How sweet are Your promises to my taste, sweeter than honey to my mouth!

Your statutes are my heritage forever, they are the joy of my heart.

I gasp in ardent yearning for Your commandments that I love.

Tuesday, 14 August 2018 : 19th Week of Ordinary Time, Memorial of St. Maximilian Kolbe, Priest and Martyr (First Reading)

Liturgical Colour : Red

Ezekiel 2 : 8 – Ezekiel 3 : 4

God said to Ezekiel, “Listen then, son of man, to what I say, and do not be a rebel among rebels. Open your mouth and take in what I am about to say.”

I looked and saw a hand stretched out in front of me holding a scroll. He unrolled it before me; on both sides were written lamentations, groaning and woes. He said to me, “Son of man, eat what is given to you. Eat this scroll and then go; speak to the people of Israel.”

I opened my mouth and He made me eat the scroll; and then He said to me, “Eat and fill yourself with this scroll that I am giving you.” I ate it; and it tasted as sweet as honey. He said, “Son of man, go to the Israelites; speak to them with My words.”

Saturday, 3 December 2016 : Feast of St. Francis Xavier, Priest and Patron of Missions (Homily and Scripture Reflections)

Liturgical Colour : White
Dear brothers and sisters in Christ, on this day we commemorate together the feast of St. Francis Xavier, a renowned Jesuit priest and missionary, whose hard work in evangelisation throughout especially South, Southeast and East Asia had led to the foundation of the roots of the Church in the many countries existing there today, where many millions upon millions of the faithful now live, a growing and thriving Church.

And for what he had done, he was named as the Patron of Missions, as the patron saints for all missionaries and their mission areas, for his pioneering work and dedication in establishing many of the buds of the faith in those far flung areas. And he did not have it easy, because such a task at that time was indeed very monumental and challenging to be done.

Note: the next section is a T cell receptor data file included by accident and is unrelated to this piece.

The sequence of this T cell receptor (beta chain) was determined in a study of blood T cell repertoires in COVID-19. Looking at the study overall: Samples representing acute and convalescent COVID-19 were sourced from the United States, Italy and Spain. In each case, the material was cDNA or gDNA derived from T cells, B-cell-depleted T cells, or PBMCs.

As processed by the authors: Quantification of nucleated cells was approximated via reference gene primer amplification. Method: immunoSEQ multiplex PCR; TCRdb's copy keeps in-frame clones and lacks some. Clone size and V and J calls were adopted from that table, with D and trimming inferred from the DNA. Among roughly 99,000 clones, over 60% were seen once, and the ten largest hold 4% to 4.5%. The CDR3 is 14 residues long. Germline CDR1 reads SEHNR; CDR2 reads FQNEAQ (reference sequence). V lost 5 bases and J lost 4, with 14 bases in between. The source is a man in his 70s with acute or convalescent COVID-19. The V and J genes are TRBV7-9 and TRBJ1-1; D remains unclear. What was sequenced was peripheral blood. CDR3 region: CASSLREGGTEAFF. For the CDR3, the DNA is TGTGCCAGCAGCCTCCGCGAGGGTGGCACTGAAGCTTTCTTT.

First of all, St. Francis Xavier lived during a time of great difficulties in the Church, a time of turmoil, both within and outside the Church, where conflicts and wars were rampant. At that time, from outside, the Turks who reigned in the Ottoman Empire were resurgent and powerful, seizing lands after lands from Christendom, putting many of the faithful under the rule of these pagans. As a result, great suffering occurred and also a great fear arose to threaten the Church, as then, there was a real threat that the Ottoman Turks would be able to overcome all of Christendom.

And at the same time, from within, there were divisions among the faithful, where false prophets and heretical teachings arose in the population, heresies such as Hussites and later on, during the time of St. Francis Xavier, the heresy known as the Protestant ‘reformation’, where many people rebelled against the authority of the Church and established splinter groups on their own, with their own teachings that are deviant and in contradiction with the teachings of Christ through His Church.

And within the Church itself, there was plenty of corruption and immorality, where many of the members of the clergy, even to the higher ranks were corrupt and wicked. They engaged in corrupt practices, demanding money and worldly goods for the absolution of sins, a practice known as indulgence, but which was twisted and corrupted by these irresponsible Church leaders and officials.

Amidst all of these challenges and difficulties facing the Church at that time, St. Francis lived through a time of great change and renewal within the Church, known as the Counter-Reformation, spearheaded by his contemporaries, and which he was also part of, through the Society of Jesus or the Jesuit religious order which was established by St. Ignatius of Loyola. Through their hard work, the Church began to purify itself from all its excesses and corrupt practices, and brought back many to the true faith.